M’ $\cup$ R ={car, leaf, stalk, train, shoe} for M’ united with R, and for M’ intersects R, we say that M’ $\cap$ R ={car}.

So, what, then, does it mean to say that there exists some $\phi$, a set function on A?

2) Defintion: A set function is a function (same as above) whose input is a set and the output is a real number.

Basically, probability is a set function as is a measure (as we shall soon see).

If any ${A}$ and ${B}$ are two sets, we write ${A}-{B}$ to indicate that if ${x}\in{A}\rightarrow {x}\not\in{B}$ or ${A}\cup{B^c}$ where ${B^c}$ denotes the compliment of B. And if ${A}$ and ${B}$ are disjoint, we say that  their intersection is empty -that is, they do not share anything. We denote such sets as ${A}\cap{B}=0$.

Now, since we are trying to work our way down to a very fundamental and important idea in mathematics, we have to continue with some more definitions. Up to now, all this has seemed very basic and, perhaps, peace-wise. Thus, let’s pin-point our goal.

We are trying to develop the theory of the Lebesgue integral; this will require the expounding of set functions, rings, and, as such, the development of measure theory. From there, we arrive at Lebesgue integration.

### Measure Theory

#### Definitions and properties

1) Defintion: A family  ${\Re}$ of sets is called a ring if ${A}\in\Re$ and ${B}\in\Re$ $latex{\rightarrow}$

i) ${A}\cup{B}\in\Re$ and ${A}-{B}\in\Re$

ii) if $\Re$ is a ring, then ${A}\cap{B}$ is a ring.

A ring is called a ${\sigma}$-ring if,

i) $\bigcup\limits_{n=1}^{\infty}A_n \in\Re$

whenever $A_n \in\Re (n=1,2,3,....).$ Since

ii) $\bigcap\limits_{n=1}^{\infty}A_n=A$

if ${\Re}$ is a ${\sigma}$-ring.

This is all very nice, but it is very convoluted. Lets reduce it down a bit, shall we?

Let $X$ be any non-empty set. A $latex{\sigma}$-algebra of subsets of $X$ is a family ${\Re}$ of subsets of ${X}$ with the following properties:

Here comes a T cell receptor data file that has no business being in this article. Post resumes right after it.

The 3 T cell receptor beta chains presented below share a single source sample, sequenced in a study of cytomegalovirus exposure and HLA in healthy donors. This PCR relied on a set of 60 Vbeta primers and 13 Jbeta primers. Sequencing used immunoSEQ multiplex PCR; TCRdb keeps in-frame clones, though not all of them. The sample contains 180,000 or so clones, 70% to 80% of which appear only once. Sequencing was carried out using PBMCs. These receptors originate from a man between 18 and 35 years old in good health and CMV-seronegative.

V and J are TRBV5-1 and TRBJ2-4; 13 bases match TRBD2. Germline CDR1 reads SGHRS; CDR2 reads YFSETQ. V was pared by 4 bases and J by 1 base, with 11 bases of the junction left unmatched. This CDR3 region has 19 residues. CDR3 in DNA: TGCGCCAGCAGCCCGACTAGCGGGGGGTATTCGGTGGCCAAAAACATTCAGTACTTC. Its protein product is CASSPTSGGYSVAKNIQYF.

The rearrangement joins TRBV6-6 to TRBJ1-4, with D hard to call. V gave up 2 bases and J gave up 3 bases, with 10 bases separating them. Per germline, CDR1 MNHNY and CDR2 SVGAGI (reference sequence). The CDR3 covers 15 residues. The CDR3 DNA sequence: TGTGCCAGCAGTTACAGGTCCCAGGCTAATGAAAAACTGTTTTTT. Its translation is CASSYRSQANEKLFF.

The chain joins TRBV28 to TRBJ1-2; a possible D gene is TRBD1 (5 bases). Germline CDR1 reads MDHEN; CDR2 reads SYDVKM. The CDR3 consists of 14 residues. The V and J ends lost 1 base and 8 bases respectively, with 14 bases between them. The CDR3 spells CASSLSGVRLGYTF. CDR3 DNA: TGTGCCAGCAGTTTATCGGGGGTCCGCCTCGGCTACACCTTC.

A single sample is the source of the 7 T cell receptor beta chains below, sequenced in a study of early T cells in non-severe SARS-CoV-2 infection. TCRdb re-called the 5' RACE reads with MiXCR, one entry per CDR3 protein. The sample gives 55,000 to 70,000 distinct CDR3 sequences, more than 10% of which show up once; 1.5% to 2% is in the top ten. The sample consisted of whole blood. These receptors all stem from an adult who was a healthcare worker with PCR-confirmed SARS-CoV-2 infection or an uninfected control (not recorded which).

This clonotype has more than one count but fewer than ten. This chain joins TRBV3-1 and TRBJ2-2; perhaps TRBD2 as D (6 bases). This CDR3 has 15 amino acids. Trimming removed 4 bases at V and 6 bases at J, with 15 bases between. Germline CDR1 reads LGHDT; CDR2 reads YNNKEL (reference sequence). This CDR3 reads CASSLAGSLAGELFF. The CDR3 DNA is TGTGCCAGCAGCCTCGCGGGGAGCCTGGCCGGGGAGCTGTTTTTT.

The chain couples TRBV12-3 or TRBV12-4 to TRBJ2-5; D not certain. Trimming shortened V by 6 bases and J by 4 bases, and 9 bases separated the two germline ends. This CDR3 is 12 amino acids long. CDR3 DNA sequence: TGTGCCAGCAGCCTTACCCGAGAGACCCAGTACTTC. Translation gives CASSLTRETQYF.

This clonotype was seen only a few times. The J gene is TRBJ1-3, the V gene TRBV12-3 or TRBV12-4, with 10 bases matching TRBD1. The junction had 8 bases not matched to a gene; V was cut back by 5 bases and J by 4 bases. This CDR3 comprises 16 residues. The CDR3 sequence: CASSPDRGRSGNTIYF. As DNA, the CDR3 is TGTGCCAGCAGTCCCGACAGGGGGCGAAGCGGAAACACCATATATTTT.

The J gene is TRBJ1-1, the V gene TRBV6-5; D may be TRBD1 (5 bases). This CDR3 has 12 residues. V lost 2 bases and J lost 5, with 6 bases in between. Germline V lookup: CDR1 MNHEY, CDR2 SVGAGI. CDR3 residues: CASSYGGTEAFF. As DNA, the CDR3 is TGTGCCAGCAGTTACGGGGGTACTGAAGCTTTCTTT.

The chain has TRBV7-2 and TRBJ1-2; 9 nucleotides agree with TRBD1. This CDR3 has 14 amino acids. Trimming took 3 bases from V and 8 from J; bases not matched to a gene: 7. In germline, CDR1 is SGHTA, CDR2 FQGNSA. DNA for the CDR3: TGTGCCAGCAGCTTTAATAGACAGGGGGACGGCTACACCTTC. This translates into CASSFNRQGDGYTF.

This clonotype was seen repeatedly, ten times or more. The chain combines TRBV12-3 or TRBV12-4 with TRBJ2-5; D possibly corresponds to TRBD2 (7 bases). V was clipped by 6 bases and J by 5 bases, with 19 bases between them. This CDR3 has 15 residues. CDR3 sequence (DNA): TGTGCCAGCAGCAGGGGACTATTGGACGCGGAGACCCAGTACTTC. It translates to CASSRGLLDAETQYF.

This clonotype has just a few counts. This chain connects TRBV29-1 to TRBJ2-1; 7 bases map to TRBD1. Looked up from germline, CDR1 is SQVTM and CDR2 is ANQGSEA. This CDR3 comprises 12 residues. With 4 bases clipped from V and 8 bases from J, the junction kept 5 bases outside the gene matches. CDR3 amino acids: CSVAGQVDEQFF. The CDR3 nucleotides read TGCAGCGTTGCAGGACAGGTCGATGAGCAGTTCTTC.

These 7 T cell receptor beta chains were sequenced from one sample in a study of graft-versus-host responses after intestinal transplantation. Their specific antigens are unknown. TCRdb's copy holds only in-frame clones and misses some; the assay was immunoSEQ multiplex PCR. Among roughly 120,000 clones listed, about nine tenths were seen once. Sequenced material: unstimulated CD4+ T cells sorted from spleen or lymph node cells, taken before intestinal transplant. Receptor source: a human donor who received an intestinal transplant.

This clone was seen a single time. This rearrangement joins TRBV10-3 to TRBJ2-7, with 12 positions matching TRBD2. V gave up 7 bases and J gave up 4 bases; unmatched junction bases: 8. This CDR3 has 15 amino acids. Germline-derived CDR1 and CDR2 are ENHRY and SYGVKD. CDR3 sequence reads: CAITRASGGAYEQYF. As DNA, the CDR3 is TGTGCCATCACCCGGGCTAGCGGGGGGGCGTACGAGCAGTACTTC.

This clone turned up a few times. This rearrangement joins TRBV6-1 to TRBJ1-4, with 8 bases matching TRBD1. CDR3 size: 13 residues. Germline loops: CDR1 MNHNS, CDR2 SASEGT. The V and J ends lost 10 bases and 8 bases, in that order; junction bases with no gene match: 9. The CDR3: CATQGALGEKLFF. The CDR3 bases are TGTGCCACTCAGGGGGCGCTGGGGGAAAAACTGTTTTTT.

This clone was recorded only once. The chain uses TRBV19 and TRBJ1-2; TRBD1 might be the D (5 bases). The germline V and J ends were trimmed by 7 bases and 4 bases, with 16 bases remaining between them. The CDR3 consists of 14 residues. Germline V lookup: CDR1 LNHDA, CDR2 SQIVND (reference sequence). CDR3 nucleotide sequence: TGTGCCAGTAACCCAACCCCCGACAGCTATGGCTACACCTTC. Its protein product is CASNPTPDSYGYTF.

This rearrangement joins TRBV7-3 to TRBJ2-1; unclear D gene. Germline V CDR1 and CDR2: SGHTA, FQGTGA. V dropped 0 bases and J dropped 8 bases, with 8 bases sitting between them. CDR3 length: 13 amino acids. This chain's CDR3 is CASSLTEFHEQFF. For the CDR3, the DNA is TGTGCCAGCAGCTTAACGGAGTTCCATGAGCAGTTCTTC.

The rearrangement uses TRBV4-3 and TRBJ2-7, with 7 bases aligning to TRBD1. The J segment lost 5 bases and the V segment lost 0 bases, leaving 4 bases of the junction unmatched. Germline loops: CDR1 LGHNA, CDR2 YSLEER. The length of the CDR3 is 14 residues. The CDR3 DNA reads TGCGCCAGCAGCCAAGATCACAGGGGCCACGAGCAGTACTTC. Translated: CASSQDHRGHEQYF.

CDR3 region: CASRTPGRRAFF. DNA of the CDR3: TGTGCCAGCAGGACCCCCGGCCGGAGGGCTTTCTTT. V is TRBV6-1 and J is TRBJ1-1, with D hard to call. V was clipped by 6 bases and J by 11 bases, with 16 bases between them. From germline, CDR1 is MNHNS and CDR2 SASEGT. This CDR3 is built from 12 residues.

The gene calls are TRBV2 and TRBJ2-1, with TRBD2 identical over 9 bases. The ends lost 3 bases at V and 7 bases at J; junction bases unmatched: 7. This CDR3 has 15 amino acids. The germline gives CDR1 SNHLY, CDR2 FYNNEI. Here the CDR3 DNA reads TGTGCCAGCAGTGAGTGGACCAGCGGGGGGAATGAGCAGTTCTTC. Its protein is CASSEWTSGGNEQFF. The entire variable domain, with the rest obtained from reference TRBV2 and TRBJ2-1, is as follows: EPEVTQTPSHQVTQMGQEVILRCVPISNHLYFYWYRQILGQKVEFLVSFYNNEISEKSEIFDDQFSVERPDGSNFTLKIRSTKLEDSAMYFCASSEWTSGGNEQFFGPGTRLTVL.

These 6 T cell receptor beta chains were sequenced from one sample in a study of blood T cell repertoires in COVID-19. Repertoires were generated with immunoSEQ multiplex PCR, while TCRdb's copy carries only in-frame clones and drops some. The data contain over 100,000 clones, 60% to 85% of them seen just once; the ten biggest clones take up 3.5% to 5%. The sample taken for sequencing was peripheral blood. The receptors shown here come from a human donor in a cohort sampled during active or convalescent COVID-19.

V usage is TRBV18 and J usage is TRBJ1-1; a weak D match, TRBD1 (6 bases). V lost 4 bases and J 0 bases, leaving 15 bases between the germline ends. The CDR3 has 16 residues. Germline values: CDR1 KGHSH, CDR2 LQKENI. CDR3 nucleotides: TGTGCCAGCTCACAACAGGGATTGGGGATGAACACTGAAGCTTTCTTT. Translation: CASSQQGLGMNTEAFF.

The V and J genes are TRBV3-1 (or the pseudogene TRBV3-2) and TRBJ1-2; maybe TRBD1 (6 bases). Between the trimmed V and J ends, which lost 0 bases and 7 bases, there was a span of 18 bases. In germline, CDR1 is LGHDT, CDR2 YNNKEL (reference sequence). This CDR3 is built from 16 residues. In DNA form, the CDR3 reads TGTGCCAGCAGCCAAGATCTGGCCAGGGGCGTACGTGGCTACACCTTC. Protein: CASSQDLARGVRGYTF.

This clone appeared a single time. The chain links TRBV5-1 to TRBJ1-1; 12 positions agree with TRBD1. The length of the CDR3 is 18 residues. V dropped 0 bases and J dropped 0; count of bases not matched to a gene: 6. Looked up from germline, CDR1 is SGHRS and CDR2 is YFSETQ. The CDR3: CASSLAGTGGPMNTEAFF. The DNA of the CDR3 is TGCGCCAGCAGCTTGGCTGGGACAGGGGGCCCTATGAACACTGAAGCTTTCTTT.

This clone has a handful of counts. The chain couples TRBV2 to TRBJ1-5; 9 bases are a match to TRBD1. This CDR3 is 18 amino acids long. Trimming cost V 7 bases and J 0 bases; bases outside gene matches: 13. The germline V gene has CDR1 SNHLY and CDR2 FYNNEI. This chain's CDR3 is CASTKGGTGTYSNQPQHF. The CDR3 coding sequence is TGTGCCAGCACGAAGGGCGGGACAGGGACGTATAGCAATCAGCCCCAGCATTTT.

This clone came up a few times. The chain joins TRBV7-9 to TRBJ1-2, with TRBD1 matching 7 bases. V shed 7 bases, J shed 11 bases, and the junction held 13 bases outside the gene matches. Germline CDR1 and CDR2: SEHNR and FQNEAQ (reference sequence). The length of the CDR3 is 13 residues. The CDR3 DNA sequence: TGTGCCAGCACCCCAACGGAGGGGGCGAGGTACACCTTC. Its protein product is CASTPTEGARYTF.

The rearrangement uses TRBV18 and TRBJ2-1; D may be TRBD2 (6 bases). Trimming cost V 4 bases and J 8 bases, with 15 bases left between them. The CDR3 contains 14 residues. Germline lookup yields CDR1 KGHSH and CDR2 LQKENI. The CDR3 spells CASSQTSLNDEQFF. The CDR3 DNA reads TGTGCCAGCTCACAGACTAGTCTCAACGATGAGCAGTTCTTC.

p1) ${\Re}$ is non-empty.

p2) Closure under compliment: if ${B}\in\Re\rightarrow{A}\cup{B^c}\in\Re$ or, you could say, A\B is in ${\Re}$.

p3) Closure under countable union: if ${B_n}$ is a sequence of sets in ${\Re}$ then $\bigcup\limits_{n=1}^{\infty}B_n\in\Re$

2) Definition: We say that ${\phi}$ is a set function defined on ${\Re}$ if it assigns to every $A\in\Re$ a number $latex\phi({A})$ of the real numbers line. Now, we say that ${\phi}$ is additive if ${A}\cap{B}=0$ implies:

p4) ${\phi}({A}\cap{B})=\phi{(A)}+\phi{(B)}$

Now, we really want to jump a bit further, and define ${\phi}$ as countable additive  if ${A_i}\cap{A_j} =0$ for j not equal to i  implies

p5) Countable additivity: for any mutually disjoint (see above) sets $A_n\in\Re$,

$\phi(\bigcup\limits_{n=1}^{\infty}A_n)=\sum\limits_{n=1}^{\infty}\phi(A_n)$

3) Theorem: Suppose that our set function $latex{\phi}$ is countably additive on a ring ${\Re}$. Suppose further that $A_n\in\Re$ where n is a natural, $A_1\subset{A_2}\subset\cdots\subset{A_n}$, ${A}\in\Re$ and,

$A=\bigcup\limits_{n=1}^{\infty}A_n$

then as $n\rightarrow\infty$, we have:

$\phi{(A_n)}\rightarrow\phi{(A)}$

Proof:

Set $B_1 =A_1$ and notice that $B_n = A_n - A_{n-1}$. It follows that, ${B_i}\cap{B_j}=0$ for ${i}\neq{j}$, ${A_n} ={B_1} \cup {B_2}\cup \cdots \cup{B_n}$ and $A=\bigcup{B_n}$. Thus,

$\phi{(A_n)}=\sum\limits_{i=1}^n \phi{(B_i)}$ and $\phi{(A)}=\sum\limits_{n=1}^{\infty}\phi{(B_i)}$

Now that we have established these facts, we arrive a the point where we can construct the Lebesgue measure. This will be done using a new post.